One of the most important variables that predict a screen's environmental performance is the ratio of the velocity sweeping past the screen to the through slot velocity. For some sites, such as estuarine intakes, this ratio will vary. Cook Legacy developed the flow blade in order to create consistent velocity past the screen.
In evaluation of sites, facilities must test the Hydrodynamic Zone of Influence, the area around the intake which is impacted by the intake flow. Cook Legacy has developed a design library to evaluate typical intake structures for HZI.
For more information on these technologies, contact us at sales.waterscreen.com
“There are no uninteresting things, only uninterested people.”
― G.K. Chesterton
A dead philosopher once said, “there are no uninteresting things, only uninterested people.” In light of this, hydropower should also be interesting. Sure, it can lose its luster when immersed in politics and paychecks. Zoom out from personal advancement and hydropower is truly…kind of cool. Hydropower is not something we’ve created. It was here before us and likely after us. For our intents and purposes it kind of just is. That’s neat.
It’s also freakishly helpful! From what history tells us, the ancient Greeks first harnessed hydropower via water wheels. They were a pretty powerful set of hands to grind wheat into flour.
Just as the ancient farmer’s needs were met by tapping into a seemingly never-ending resource, water is now powering homes and cities across the world. Far away from the endless paperwork and computer screens is a dynamic, flowing power and that is interesting to behold.
The 2016 Summer Olympics and the World Cup are around the corner and host city Rio de Janeiro is expecting massive influx in people. That means Brazil needs power.
RAFAA Architecture and Design proposed one particularly innovative idea to meet that demand for power: Build a massive solar powered waterfall to generate power to the entire Olympic village. The waterfall would generate renewable energy as well as serve as a monument for the games. That reminds us a lot of a public art project in New York City that Cook Legacy worked on a few years ago. We provided intake screens for the NYC Waterfalls, shown at the left.
Vancouver had similar demands for energy during the 2010 Winter Olympics. Surrounded by mountain ranges and intricate waterways, the city made an ideal location for small-scale hydroelectric power plants. Again, Cook Legacy was able to provide solutions for the city’s increased energy demands through work on the Fitzsimmons Creek Hydroelectric Project. We designed and build Coanda Effect screens to intake water for the small hydro project.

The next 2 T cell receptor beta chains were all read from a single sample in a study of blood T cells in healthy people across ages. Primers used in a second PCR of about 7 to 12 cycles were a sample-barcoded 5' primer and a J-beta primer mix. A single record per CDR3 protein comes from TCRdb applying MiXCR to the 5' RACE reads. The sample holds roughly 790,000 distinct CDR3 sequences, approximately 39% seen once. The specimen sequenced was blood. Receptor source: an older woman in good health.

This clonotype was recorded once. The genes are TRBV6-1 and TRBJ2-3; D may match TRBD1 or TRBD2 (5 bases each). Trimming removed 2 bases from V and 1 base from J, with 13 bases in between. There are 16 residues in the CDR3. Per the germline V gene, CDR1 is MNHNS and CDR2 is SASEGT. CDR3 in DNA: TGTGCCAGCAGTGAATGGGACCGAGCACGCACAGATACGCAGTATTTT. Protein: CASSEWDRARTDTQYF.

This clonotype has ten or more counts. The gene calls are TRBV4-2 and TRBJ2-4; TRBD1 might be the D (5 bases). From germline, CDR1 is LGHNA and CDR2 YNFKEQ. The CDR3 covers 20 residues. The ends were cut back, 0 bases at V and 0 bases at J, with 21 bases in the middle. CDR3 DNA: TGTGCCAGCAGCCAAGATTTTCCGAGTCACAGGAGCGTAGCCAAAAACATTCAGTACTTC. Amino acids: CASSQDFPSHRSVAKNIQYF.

The geography of Rio closely resembles that of Vancouver and will soon be forced to meet similar power demands under similar conditions. Time will tell how city officials will meet those demands.
It's good to know that companies are already innovating and thinking about these problems as the athletes prepare themselves for the games.
After reading recent articles on the White House's new Power Africa initiative and the overall power need in Africa, I began thinking about how Coanda Power Systems help meet those needs.
The idea behind Coanda Power Systems was born out of a felt need around the globe for electricity. Especially in rural areas power is scarce. And in developing nations, the civil infrastructure to generate it is scarce. What does exist in abundance in many of those areas are mountains, water, and a willingness to embrace new forms of energy — the key factors in generating electricity via Coanda Power Systems.
The world needs power, and Coanda Power Systems are a green, robust, and proven energy solution. The challenges of powering the world are not only about providing technical equipment, but also about determining solutions to problems and how they apply around the world. We're thinking someone who is researching Power Africa finds us and we can help them.
Check out the White House press release from this summer: http://www.whitehouse.gov/the-press-office/2013/06/30/fact-sheet-power-africa
Read this great article on power demands in Africa: http://www.cgdev.org/blog/how-much-power-does-power-africa-really-need
To find out more about Coanda Power Systems: coandapower.com
Like any nerd of a certain age, I enjoy Kurt Vonnegut.